Defendant's Motion to Reconsider Order Requiring the Defense to Call a Witness in Order for Exhibit A1031 to be Admissible, and for the Admission of the Exhibit Without Being Forced to Call a Hostile Witness (#349, filed April 8, 2007) is GRANTED in part and DENIED in part. Government's Exhibit 209 shall be remarked as Defendant's Exhibit A1031 and shall be admitted when introduced with regard to witness David Weinstein; Defendant's Exhibit A1031 shall be remarked as A1031a.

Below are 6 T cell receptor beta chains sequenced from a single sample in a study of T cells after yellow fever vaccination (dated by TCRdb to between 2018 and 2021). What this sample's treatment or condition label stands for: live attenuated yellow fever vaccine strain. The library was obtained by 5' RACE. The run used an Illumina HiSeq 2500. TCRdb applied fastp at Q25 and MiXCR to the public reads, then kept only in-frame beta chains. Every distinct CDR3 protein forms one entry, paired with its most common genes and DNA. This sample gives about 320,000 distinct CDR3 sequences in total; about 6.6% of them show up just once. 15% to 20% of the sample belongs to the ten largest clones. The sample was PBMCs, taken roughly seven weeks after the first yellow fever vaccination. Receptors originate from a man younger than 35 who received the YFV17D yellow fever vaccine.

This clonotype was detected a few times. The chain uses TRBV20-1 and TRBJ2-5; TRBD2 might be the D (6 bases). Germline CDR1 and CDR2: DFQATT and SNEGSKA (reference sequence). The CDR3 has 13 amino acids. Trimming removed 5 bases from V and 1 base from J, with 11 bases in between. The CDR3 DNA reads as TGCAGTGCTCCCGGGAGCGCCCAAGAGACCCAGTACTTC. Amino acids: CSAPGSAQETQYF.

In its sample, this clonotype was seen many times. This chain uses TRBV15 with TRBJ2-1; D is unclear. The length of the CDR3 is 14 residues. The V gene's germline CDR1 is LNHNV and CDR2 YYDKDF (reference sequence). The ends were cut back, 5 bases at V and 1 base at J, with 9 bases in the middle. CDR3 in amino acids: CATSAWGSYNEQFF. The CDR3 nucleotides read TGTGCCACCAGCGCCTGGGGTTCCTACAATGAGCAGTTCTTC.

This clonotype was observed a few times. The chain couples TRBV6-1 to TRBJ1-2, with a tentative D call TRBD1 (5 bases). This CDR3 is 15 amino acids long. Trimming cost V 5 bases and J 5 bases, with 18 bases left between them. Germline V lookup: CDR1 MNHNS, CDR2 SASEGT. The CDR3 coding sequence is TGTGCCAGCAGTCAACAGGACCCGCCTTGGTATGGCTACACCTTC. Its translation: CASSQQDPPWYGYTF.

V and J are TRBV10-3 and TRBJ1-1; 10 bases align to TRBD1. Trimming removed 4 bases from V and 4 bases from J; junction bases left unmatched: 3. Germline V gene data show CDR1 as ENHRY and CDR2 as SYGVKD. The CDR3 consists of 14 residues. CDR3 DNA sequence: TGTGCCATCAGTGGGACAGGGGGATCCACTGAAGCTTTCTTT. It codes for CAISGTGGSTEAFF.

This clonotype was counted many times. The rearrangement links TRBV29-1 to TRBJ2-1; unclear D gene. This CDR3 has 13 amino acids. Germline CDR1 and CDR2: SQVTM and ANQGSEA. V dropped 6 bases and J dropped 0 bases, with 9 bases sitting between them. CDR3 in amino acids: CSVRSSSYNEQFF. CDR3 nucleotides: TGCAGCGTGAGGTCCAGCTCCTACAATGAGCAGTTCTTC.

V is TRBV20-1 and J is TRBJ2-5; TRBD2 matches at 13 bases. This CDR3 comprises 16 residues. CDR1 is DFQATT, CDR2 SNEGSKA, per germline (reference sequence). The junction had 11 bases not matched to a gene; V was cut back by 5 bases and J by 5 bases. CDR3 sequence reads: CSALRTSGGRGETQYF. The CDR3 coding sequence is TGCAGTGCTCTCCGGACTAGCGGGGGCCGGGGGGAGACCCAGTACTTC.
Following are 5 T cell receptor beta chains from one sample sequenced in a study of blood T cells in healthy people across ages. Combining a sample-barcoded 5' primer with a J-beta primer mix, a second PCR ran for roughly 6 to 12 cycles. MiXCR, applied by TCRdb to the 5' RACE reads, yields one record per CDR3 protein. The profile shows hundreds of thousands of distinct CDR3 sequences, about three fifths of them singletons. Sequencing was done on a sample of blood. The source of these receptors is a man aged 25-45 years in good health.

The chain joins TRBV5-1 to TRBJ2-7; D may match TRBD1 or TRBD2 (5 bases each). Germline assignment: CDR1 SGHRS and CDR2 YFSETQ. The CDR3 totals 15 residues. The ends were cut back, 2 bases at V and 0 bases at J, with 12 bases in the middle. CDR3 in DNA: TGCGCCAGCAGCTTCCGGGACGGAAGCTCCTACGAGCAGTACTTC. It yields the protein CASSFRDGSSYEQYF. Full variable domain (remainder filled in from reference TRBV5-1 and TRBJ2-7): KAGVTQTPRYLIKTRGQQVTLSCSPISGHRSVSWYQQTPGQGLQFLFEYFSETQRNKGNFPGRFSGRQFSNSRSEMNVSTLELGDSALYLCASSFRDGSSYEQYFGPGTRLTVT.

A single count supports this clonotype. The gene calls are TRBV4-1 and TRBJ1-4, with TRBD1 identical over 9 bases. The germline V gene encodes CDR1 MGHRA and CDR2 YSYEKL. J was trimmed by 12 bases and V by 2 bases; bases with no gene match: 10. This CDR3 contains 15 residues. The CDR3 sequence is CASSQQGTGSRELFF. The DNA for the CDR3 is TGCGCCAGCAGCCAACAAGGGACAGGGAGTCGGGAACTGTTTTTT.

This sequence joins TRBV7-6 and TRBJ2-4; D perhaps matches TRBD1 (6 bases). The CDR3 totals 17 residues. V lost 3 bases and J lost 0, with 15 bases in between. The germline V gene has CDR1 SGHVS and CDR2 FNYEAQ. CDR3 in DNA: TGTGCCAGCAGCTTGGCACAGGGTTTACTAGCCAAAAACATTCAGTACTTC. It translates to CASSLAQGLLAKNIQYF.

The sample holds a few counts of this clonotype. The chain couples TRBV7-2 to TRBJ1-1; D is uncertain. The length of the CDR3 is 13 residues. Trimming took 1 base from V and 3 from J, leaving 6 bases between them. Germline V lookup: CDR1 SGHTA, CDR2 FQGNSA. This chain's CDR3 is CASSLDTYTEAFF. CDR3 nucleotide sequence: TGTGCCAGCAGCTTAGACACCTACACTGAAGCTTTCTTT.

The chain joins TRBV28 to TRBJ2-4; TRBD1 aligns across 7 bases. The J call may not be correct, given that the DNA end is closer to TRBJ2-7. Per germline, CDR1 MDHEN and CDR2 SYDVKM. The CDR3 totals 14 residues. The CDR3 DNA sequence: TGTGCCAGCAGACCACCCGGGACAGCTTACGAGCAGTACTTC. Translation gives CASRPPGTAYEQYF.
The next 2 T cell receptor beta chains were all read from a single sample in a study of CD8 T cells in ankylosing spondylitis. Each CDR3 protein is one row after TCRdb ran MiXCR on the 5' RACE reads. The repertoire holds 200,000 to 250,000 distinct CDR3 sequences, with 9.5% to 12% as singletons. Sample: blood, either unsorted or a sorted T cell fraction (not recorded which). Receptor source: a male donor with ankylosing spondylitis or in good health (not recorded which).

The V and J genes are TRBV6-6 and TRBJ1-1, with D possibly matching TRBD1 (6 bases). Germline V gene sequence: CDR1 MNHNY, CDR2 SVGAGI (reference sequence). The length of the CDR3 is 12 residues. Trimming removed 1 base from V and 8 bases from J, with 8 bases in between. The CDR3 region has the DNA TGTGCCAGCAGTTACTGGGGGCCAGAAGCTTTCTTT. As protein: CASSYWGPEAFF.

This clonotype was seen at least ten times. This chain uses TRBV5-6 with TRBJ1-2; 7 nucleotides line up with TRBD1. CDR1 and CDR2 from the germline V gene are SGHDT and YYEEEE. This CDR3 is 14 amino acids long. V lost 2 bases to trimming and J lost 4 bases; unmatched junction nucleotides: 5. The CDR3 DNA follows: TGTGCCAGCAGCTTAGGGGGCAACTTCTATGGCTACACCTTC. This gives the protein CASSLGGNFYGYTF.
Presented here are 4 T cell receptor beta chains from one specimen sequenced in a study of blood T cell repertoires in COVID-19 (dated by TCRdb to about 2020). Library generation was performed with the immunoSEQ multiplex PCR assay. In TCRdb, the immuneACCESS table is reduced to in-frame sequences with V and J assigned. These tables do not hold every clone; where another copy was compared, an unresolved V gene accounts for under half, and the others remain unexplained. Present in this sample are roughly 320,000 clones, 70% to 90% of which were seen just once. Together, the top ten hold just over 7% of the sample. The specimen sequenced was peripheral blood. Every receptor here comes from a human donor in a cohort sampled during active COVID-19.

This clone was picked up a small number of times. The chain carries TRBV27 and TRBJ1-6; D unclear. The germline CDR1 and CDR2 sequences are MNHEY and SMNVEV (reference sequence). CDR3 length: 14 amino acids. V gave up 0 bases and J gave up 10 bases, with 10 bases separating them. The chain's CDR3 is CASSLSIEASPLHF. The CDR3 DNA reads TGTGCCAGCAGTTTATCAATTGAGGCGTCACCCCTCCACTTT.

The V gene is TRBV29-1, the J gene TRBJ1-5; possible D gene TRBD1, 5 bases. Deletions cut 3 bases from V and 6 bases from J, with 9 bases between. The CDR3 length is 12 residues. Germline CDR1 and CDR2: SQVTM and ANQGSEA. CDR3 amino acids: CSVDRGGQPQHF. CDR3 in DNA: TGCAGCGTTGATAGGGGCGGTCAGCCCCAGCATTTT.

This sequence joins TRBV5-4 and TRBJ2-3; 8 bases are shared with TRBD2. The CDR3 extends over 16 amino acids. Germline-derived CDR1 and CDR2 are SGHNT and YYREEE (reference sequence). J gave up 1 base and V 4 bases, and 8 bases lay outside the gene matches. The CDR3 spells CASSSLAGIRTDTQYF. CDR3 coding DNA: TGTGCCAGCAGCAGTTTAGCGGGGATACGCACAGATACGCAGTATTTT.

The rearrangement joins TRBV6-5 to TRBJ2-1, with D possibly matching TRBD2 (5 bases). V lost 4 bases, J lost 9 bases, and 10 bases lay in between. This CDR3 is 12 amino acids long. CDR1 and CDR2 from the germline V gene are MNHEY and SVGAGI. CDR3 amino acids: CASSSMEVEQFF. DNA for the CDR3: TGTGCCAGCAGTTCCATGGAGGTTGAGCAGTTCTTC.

Enough of the technical stuff. Let's talk about closing arguments. According to the Denver Post, the Government will split its closings between Collen Conry and Cliff Stricklin. I think that's a mistake. First off, James Hearty gave a very good opening argument for the Government. It's good practice to have the attorney who gives the opening also give the closing. In opening, the attorney tells the jury what evidence it will hear. He makes promises to the jury. In closing, he reminds the jury of what he promised and how he kept the promise. There's a continuity there. To bring in another prosecutor, one who played a minor, and in my view, not particularly effective role, to close is a mistake. The Government gets to go twice in closing arguments because it has the burden of proof. The defense is definitely at a disadvantage in closing, because it can't rebut what the clean-up prosecutor, who goes second, tells the jury. Cliff Stricklin will be the clean-up prosecutor. I'm surprised Conry is giving the first closing. She's from Main Justice in Washington and perhaps she wants her share of the glory if Nacchio is convicted. But, she is a by-the-book prosecutor, and one I found to be boring in her witness examinations. The biggest disappointment for the Government in the trial was Robin Szeliga. Questioned by Conry, Szeliga spoke in a monitone and her testimony seemed scripted. There was not an ounce of spontaneity to it. It was widely anticipated that Szeliga would be the Government's star witness. Not only did she not produce a smoking gun, she didn't hurt Joe Nacchio. Shorter version: Szeliga was a snooze. I'm not saying the case is a slam-dunk for Nacchio. Herb Stern has had so many dressings-down by Judge Nottingham that his credibilty may be diminished in the eyes of the jury. But, the prosecution has the burden of proving its case beyond a reasonable doubt. All Nacchio has to do is raise reasonable doubt. If the jury believes he could have sold his stock because his options were expiring and Qwest refused to grant him an extension, if they believe he may have sold his stock because his accountants told him to diversify, or if for any reason they aren't sure he sold his stock with an intent to act on non-public information in his possession, they have to acquit. A criminal trial isn't like a civil trial. It's not a question of who you believe more. If the arguments of both sides are plausible, then there's a reasonable doubt and the jury must acquit. Joe Nacchio has been a likeable defendant during this trial. He hasn't been hyper, furiously scribbling notes on a legal pad. He hasn't repeatedly tapped his lawyers on the shoulder to talk to them. He's exuded confidence in their handling of the case. I think that will go a long way. As for him not taking the stand, I think it was the right call. As Herb Stern said, "If it's not broke, don't fix it." In sum, the Government needs a one-two punch in closing, and I wonder whether Conry-Stricklin is the combination to pull it.